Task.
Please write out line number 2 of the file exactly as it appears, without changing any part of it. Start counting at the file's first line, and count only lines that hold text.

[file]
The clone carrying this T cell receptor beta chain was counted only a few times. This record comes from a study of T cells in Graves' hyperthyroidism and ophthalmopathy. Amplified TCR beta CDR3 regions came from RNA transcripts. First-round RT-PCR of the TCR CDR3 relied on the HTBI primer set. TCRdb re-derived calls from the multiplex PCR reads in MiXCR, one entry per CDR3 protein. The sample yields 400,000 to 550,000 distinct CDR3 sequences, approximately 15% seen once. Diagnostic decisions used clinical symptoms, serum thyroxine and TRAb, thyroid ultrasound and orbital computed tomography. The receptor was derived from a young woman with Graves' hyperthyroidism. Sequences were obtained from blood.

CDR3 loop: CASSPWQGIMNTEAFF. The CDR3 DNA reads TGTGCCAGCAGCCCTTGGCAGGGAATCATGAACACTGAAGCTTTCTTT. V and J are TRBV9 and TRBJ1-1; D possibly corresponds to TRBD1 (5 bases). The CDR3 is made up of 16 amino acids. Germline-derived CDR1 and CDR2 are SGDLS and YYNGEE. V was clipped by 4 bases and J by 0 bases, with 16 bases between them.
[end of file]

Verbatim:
CDR3 loop: CASSPWQGIMNTEAFF. The CDR3 DNA reads TGTGCCAGCAGCCCTTGGCAGGGAATCATGAACACTGAAGCTTTCTTT. V and J are TRBV9 and TRBJ1-1; D possibly corresponds to TRBD1 (5 bases). The CDR3 is made up of 16 amino acids. Germline-derived CDR1 and CDR2 are SGDLS and YYNGEE. V was clipped by 4 bases and J by 0 bases, with 16 bases between them.